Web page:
On 31 October, 1916, SYDNEY was temporarily attached to the 5TH BATTLE SQUADRON at Scapa Flow, Scotland. On 15 November, she sailed for Rosyth, Scotland, whereupon she joined the 2ND LIGHT CRUISER SQUADRON, consisting of the four sister ships HMS SOUTHAMPTON, HMS DUBLIN, HMAS MELBOURNE and HMAS SYDNEY, attached to the 2ND BATTLE SQUADRON of which HMAS AUSTRALIA was flagship. For the remainder of the War SYDNEY's duties were confined to routine North Sea patrols.

    On 4 May, 1917, while on patrol between the Humber Estuary and the mouth of the Firth, SYDNEY fought a running engagement with the German zeppelin L43. After both combatants had expended all of their ammunition to no avail they reportedly parted company on good terms. In August, SYDNEY commenced a three month refit at Chatham, England, during which she aquired the tripod mast that is now sited at Bradleys Head, Sydney. Of greater significance, however, was the fact that she was fitted with the first revolving aircraft launching platform to be installed onboard a warship.

    On arrival at Scapa Flow in December, 1917, SYDNEY's commanding officer, Captain J. S. Dumaresq (who took over from Glossop earlier in the year on 5 February) borrowed a Sopwith Pup that was then being operated from a fixed platform onboard HMS DUBLIN. On 8 December the aircraft was successfully launched from the SYDNEY's platform in a fixed position. It was the first aircraft to take off from an Australian warship. Nine days later the Pup flew off the platform while it was turned into the wind; the first time an aircraft had been launched from such a platform in a revolved position. Early in 1918, SYDNEY took onboard a Sopwith Camel as a replacement for the Sopwith Pup.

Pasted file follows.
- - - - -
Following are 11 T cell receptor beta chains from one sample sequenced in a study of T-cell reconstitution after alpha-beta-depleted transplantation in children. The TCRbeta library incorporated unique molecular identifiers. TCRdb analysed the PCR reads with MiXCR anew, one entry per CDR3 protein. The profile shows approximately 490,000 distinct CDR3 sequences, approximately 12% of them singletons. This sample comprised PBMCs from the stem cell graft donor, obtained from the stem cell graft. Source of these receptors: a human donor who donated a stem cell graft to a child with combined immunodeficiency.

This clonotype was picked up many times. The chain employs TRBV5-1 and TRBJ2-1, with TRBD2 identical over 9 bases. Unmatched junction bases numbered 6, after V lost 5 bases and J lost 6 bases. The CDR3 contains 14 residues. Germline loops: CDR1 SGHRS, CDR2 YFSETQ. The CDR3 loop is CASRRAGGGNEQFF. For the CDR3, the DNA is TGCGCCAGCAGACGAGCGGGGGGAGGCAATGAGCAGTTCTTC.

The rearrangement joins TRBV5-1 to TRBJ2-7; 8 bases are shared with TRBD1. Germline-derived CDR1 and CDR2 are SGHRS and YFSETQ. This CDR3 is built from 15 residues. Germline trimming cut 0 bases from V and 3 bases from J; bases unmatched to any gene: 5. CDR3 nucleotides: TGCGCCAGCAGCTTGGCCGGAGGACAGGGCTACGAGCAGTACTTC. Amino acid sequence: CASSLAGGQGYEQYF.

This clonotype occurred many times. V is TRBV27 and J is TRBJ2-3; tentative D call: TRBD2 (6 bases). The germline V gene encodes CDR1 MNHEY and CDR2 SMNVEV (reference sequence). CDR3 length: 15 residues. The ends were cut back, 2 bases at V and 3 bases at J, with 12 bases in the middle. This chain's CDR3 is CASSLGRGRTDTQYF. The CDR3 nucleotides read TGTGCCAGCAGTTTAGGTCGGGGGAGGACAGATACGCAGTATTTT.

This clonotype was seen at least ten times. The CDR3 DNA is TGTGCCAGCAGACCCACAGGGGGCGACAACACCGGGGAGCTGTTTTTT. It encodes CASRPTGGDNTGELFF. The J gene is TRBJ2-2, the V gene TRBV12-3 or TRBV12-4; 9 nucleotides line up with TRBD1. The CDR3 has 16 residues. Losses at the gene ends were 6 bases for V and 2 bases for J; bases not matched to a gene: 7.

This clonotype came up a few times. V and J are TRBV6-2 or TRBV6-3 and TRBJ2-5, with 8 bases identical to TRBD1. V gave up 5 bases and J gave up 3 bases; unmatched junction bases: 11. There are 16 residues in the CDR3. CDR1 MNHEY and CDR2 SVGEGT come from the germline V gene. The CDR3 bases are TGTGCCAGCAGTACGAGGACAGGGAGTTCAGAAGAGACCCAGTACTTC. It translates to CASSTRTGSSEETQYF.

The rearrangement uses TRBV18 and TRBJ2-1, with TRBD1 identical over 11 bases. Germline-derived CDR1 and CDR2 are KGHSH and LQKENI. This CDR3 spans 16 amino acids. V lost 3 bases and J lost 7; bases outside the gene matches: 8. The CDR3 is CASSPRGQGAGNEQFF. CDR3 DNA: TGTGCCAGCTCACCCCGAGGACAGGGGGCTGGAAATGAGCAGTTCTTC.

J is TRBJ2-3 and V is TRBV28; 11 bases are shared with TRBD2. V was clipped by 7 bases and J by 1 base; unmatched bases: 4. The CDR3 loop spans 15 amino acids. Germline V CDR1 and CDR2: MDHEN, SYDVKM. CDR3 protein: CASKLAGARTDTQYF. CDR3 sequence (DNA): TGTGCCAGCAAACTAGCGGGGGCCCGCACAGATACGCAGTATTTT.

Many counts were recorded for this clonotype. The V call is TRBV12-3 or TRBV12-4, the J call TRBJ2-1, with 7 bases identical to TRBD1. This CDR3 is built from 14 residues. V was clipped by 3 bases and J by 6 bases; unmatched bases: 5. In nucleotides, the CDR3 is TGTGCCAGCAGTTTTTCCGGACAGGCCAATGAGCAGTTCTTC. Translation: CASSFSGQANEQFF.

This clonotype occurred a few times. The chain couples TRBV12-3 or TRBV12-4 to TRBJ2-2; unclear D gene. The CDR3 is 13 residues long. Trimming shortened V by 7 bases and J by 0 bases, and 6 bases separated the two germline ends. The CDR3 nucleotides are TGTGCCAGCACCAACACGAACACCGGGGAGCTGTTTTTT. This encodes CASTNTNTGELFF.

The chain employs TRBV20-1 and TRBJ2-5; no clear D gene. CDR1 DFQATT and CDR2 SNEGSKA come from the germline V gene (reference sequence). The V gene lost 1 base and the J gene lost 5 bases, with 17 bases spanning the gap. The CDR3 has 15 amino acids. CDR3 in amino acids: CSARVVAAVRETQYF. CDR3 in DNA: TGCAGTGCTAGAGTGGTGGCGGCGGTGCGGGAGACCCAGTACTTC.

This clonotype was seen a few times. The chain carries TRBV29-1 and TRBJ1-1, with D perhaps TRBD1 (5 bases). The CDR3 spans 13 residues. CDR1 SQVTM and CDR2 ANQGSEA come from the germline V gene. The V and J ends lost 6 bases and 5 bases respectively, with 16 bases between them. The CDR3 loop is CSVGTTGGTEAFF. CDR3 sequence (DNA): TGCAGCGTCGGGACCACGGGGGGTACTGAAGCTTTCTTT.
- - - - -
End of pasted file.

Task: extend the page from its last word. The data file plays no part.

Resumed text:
On 1 June, 1918, as British forces entered enemy controlled waters, two German sea planes were sighted by SYDNEY at 0933, diving towards HMAS MELBOURNE. Both planes dropped bombs although no hits were scored. The SYDNEY's Sopwith Camel was launched at 0955, together with the MELBOURNE's at 1000 to find and engage the German planes. MELBOURNE's pilot Lieutenant L. B. Gibson, failed to locate the enemy sea planes and soon returned. SYDNEY's pilot, Lieutenant A. C. Sharwood, on the other hand, persued the Germans for nearly sixty miles before he was able to engage them, shooting one of them down and being forced to bail out himself when he failed to relocate the SYDNEY. Sharwood's claim of one enemy sea plane having been shot down was not recognized by the Admiralty on the grounds that there was no independent corroboration. The incident did, however, serve to confirm Dumaresq's faith in aircraft.

    SYDNEY was present at the surrender of the German Grand Fleet on 21 November, 1918. She sailed from Portsmouth on 9 April, 1919, for the return passage to Australia. Other than visits to New Guinea in 1922 and New Caledonia and the Solomons in 1927, SYDNEY spent the remainder of her seagoing career in home waters, serving as flagship to the Australian Squadron from September, 1924 until October, 1927. She paid off at Sydney on 8 May, 1928. On 10 January, 1929, she was delivered to Cockatoo Island for breaking up.